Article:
How much do you know about… South Africa’s Little 5?

Posted by David Henning on 17 January 2022

The Big Five gets all the hype, but South Africa is home to animals of all shapes and sizes. Next time you go on safari, be sure to keep an eye out for these five meagre animals that form part of the Little Five. Sighting them can be just as rewarding as spotting the king of the jungle.

1. Elephant Shrew

This tiny insect-eating mammal gets its name from its elongated snout, but they are not in fact, shrews!  Shrews are small mole-like mammals, but recent evidence suggests that they are more closely related to a group of mammals that includes elephants, sea cows, and aardvarks.

The small animals are terrestrial and active during the day, but these timid animals will quickly flee when alarmed by running swiftly along the paths they construct and maintain.

These animals prefer a habitat where they can burrow in sandy soil, so their range throughout South Africa ranges from semi-desert to dry grass and shrubland, but in South Africa, they are restricted to the Eastern escarpments of the country.

2. Ant lion

If you’ve ever noticed random conical holes in soft sandy soils, then that’s probably the result of ant lion larvae. Any small walking insect that enters the hole is shot at with grains of sand to keep it sliding towards the bottom of the hole where it is grabbed by the ant lion larva.

These animals are very beneficial insects, feeding on aphids and other small pests, but ant lions are essentially a group of insects that are named for the predatory nature of the larva.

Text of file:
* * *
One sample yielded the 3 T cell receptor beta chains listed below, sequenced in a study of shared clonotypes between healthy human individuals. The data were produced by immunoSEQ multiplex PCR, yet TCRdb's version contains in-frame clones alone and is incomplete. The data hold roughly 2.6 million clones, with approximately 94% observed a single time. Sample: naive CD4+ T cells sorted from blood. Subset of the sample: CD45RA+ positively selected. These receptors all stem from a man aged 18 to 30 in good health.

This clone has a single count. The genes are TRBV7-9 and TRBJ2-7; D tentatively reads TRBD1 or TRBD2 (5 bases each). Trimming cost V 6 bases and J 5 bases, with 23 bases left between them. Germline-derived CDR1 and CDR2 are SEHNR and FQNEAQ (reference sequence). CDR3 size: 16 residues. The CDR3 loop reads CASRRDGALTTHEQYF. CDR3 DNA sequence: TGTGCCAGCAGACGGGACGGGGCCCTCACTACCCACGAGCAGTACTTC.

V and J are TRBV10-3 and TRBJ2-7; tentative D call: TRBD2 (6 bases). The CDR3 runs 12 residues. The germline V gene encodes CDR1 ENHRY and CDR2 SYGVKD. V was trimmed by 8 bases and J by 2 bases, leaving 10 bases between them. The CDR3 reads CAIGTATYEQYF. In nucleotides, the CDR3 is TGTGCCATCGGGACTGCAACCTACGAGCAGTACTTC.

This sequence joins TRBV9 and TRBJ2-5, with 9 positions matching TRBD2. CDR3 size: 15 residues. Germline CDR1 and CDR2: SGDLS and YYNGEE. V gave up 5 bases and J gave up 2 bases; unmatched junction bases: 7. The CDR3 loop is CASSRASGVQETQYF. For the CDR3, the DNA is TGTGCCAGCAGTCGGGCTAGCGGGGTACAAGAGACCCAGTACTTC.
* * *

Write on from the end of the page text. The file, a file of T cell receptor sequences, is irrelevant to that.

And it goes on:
They will eventually build a cocoon out of their mucous and sand and hatch when the first rains appear as ant lion lacewings. Watch the video below to see these hunters in action.

3. Rhinoceros beetle

The Rhinocerous beetle is a well-known insect across South Africa, where males are often sighted using these horns to fight each other for territory.

Rhino beetles are now found throughout South Africa, including the Western Cape,  an area they didn’t occur previously. They are sometimes referred to as the Hercules beetle because they possess a herculean strength, where adults can lift objects 850 times their body weight.

4.  Red-billed Buffalo weaver

The red-billed buffalo weaver is the largest of the weaver species in South Africa, reaching a height of 23 cm. They are ground foragers, where they can be observed with other birds searching for seeds, fruits and insects.

They are found in the northeast of South Africa and are a regular visitor to Kruger National Park. They prefer woodlands, specifically acacia and scattered baobab trees where they tend to nest in colonies that take up big portions of a tree.

These birds are polygynous, meaning that the male breeds with more than one female at a time. A typical male can have up to eight nest chambers and numerous females.

5. Leopard tortoise

This attractive tortoise is the largest of the tortoise species in Southern Africa, and it is often kept as a pet throughout the country due to its adaptability to captivity.

The size of these species varies with geography, wherein the savannahs of East Africa, grow to a maximum size of 3– – 400 mm and weigh nearly 13kg, but in some cases, they can exceed 40 kg.

These animals are exposed to many enemies throughout their lives, where hatchlings are picked up by crows and small carnivores.

Interestingly, a rather unknown fact about leopard tortoises is that they are important seed dispersers. They eat a large number of plants and their faces contain many undamaged seeds.


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